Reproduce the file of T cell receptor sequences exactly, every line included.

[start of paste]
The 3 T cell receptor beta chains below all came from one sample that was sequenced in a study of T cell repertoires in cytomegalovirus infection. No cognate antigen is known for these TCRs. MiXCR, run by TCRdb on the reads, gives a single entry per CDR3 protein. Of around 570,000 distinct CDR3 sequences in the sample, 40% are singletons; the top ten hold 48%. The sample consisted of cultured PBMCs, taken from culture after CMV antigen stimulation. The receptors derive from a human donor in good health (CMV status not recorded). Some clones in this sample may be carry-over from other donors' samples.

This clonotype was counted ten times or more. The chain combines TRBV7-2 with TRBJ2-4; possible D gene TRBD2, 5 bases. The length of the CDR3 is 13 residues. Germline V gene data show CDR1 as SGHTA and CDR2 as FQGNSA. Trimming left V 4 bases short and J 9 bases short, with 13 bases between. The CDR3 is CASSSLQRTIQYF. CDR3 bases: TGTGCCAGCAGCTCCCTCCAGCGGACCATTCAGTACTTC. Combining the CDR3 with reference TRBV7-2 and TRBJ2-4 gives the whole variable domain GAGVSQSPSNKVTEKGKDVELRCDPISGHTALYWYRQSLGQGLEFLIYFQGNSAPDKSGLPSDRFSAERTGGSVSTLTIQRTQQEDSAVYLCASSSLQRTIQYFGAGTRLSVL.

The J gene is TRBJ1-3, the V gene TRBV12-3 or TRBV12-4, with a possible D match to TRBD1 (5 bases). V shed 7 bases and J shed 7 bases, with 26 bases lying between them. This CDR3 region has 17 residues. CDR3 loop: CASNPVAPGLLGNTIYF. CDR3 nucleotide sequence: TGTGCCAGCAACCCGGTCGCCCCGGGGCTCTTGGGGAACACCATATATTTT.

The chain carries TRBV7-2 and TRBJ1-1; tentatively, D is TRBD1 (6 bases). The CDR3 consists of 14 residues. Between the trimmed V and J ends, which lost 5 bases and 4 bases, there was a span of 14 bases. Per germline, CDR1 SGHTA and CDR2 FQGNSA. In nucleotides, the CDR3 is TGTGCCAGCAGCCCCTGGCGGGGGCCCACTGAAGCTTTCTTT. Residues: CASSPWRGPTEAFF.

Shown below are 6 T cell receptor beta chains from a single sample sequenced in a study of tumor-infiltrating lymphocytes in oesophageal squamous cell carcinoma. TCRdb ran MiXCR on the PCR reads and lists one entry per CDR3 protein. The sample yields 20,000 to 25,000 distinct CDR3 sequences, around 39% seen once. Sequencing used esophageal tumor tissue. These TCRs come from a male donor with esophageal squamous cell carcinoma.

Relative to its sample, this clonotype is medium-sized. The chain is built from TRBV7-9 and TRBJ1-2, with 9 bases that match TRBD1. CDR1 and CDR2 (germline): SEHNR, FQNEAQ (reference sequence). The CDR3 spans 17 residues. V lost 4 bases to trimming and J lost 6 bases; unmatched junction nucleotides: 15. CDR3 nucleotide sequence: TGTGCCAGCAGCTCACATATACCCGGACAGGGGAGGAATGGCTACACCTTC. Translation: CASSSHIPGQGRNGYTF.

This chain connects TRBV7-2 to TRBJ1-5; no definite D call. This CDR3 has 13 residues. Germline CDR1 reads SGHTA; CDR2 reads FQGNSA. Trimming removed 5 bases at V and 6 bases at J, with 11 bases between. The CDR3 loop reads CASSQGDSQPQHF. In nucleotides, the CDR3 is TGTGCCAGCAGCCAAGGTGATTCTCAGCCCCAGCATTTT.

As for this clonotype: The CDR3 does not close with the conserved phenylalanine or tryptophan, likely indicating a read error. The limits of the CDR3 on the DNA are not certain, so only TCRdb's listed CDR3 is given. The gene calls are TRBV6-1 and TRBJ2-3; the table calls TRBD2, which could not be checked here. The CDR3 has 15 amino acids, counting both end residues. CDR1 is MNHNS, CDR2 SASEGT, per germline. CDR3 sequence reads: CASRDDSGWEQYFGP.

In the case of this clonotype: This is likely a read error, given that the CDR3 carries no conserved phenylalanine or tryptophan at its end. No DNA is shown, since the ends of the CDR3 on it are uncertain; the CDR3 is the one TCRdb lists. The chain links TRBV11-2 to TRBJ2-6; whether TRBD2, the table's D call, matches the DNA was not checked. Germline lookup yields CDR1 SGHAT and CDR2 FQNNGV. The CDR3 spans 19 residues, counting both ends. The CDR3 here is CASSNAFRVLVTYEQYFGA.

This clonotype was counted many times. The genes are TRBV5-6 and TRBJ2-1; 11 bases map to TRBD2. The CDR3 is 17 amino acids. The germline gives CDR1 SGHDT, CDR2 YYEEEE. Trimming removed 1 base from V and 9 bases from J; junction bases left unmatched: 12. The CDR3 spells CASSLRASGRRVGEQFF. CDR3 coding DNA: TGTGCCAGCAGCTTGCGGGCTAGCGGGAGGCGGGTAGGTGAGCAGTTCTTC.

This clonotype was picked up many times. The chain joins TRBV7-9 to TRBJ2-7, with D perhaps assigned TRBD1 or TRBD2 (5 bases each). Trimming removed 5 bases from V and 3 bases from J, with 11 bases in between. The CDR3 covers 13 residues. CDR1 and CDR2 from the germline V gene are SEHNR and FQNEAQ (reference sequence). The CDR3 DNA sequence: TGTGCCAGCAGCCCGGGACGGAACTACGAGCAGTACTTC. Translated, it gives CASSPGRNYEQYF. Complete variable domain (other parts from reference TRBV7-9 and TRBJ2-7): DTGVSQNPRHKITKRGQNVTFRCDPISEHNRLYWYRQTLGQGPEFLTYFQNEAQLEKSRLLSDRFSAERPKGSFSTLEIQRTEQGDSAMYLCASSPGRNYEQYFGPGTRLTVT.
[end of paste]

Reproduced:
The 3 T cell receptor beta chains below all came from one sample that was sequenced in a study of T cell repertoires in cytomegalovirus infection. No cognate antigen is known for these TCRs. MiXCR, run by TCRdb on the reads, gives a single entry per CDR3 protein. Of around 570,000 distinct CDR3 sequences in the sample, 40% are singletons; the top ten hold 48%. The sample consisted of cultured PBMCs, taken from culture after CMV antigen stimulation. The receptors derive from a human donor in good health (CMV status not recorded). Some clones in this sample may be carry-over from other donors' samples.

This clonotype was counted ten times or more. The chain combines TRBV7-2 with TRBJ2-4; possible D gene TRBD2, 5 bases. The length of the CDR3 is 13 residues. Germline V gene data show CDR1 as SGHTA and CDR2 as FQGNSA. Trimming left V 4 bases short and J 9 bases short, with 13 bases between. The CDR3 is CASSSLQRTIQYF. CDR3 bases: TGTGCCAGCAGCTCCCTCCAGCGGACCATTCAGTACTTC. Combining the CDR3 with reference TRBV7-2 and TRBJ2-4 gives the whole variable domain GAGVSQSPSNKVTEKGKDVELRCDPISGHTALYWYRQSLGQGLEFLIYFQGNSAPDKSGLPSDRFSAERTGGSVSTLTIQRTQQEDSAVYLCASSSLQRTIQYFGAGTRLSVL.

The J gene is TRBJ1-3, the V gene TRBV12-3 or TRBV12-4, with a possible D match to TRBD1 (5 bases). V shed 7 bases and J shed 7 bases, with 26 bases lying between them. This CDR3 region has 17 residues. CDR3 loop: CASNPVAPGLLGNTIYF. CDR3 nucleotide sequence: TGTGCCAGCAACCCGGTCGCCCCGGGGCTCTTGGGGAACACCATATATTTT.

The chain carries TRBV7-2 and TRBJ1-1; tentatively, D is TRBD1 (6 bases). The CDR3 consists of 14 residues. Between the trimmed V and J ends, which lost 5 bases and 4 bases, there was a span of 14 bases. Per germline, CDR1 SGHTA and CDR2 FQGNSA. In nucleotides, the CDR3 is TGTGCCAGCAGCCCCTGGCGGGGGCCCACTGAAGCTTTCTTT. Residues: CASSPWRGPTEAFF.

Shown below are 6 T cell receptor beta chains from a single sample sequenced in a study of tumor-infiltrating lymphocytes in oesophageal squamous cell carcinoma. TCRdb ran MiXCR on the PCR reads and lists one entry per CDR3 protein. The sample yields 20,000 to 25,000 distinct CDR3 sequences, around 39% seen once. Sequencing used esophageal tumor tissue. These TCRs come from a male donor with esophageal squamous cell carcinoma.

Relative to its sample, this clonotype is medium-sized. The chain is built from TRBV7-9 and TRBJ1-2, with 9 bases that match TRBD1. CDR1 and CDR2 (germline): SEHNR, FQNEAQ (reference sequence). The CDR3 spans 17 residues. V lost 4 bases to trimming and J lost 6 bases; unmatched junction nucleotides: 15. CDR3 nucleotide sequence: TGTGCCAGCAGCTCACATATACCCGGACAGGGGAGGAATGGCTACACCTTC. Translation: CASSSHIPGQGRNGYTF.

This chain connects TRBV7-2 to TRBJ1-5; no definite D call. This CDR3 has 13 residues. Germline CDR1 reads SGHTA; CDR2 reads FQGNSA. Trimming removed 5 bases at V and 6 bases at J, with 11 bases between. The CDR3 loop reads CASSQGDSQPQHF. In nucleotides, the CDR3 is TGTGCCAGCAGCCAAGGTGATTCTCAGCCCCAGCATTTT.

As for this clonotype: The CDR3 does not close with the conserved phenylalanine or tryptophan, likely indicating a read error. The limits of the CDR3 on the DNA are not certain, so only TCRdb's listed CDR3 is given. The gene calls are TRBV6-1 and TRBJ2-3; the table calls TRBD2, which could not be checked here. The CDR3 has 15 amino acids, counting both end residues. CDR1 is MNHNS, CDR2 SASEGT, per germline. CDR3 sequence reads: CASRDDSGWEQYFGP.

In the case of this clonotype: This is likely a read error, given that the CDR3 carries no conserved phenylalanine or tryptophan at its end. No DNA is shown, since the ends of the CDR3 on it are uncertain; the CDR3 is the one TCRdb lists. The chain links TRBV11-2 to TRBJ2-6; whether TRBD2, the table's D call, matches the DNA was not checked. Germline lookup yields CDR1 SGHAT and CDR2 FQNNGV. The CDR3 spans 19 residues, counting both ends. The CDR3 here is CASSNAFRVLVTYEQYFGA.

This clonotype was counted many times. The genes are TRBV5-6 and TRBJ2-1; 11 bases map to TRBD2. The CDR3 is 17 amino acids. The germline gives CDR1 SGHDT, CDR2 YYEEEE. Trimming removed 1 base from V and 9 bases from J; junction bases left unmatched: 12. The CDR3 spells CASSLRASGRRVGEQFF. CDR3 coding DNA: TGTGCCAGCAGCTTGCGGGCTAGCGGGAGGCGGGTAGGTGAGCAGTTCTTC.

This clonotype was picked up many times. The chain joins TRBV7-9 to TRBJ2-7, with D perhaps assigned TRBD1 or TRBD2 (5 bases each). Trimming removed 5 bases from V and 3 bases from J, with 11 bases in between. The CDR3 covers 13 residues. CDR1 and CDR2 from the germline V gene are SEHNR and FQNEAQ (reference sequence). The CDR3 DNA sequence: TGTGCCAGCAGCCCGGGACGGAACTACGAGCAGTACTTC. Translated, it gives CASSPGRNYEQYF. Complete variable domain (other parts from reference TRBV7-9 and TRBJ2-7): DTGVSQNPRHKITKRGQNVTFRCDPISEHNRLYWYRQTLGQGPEFLTYFQNEAQLEKSRLLSDRFSAERPKGSFSTLEIQRTEQGDSAMYLCASSPGRNYEQYFGPGTRLTVT.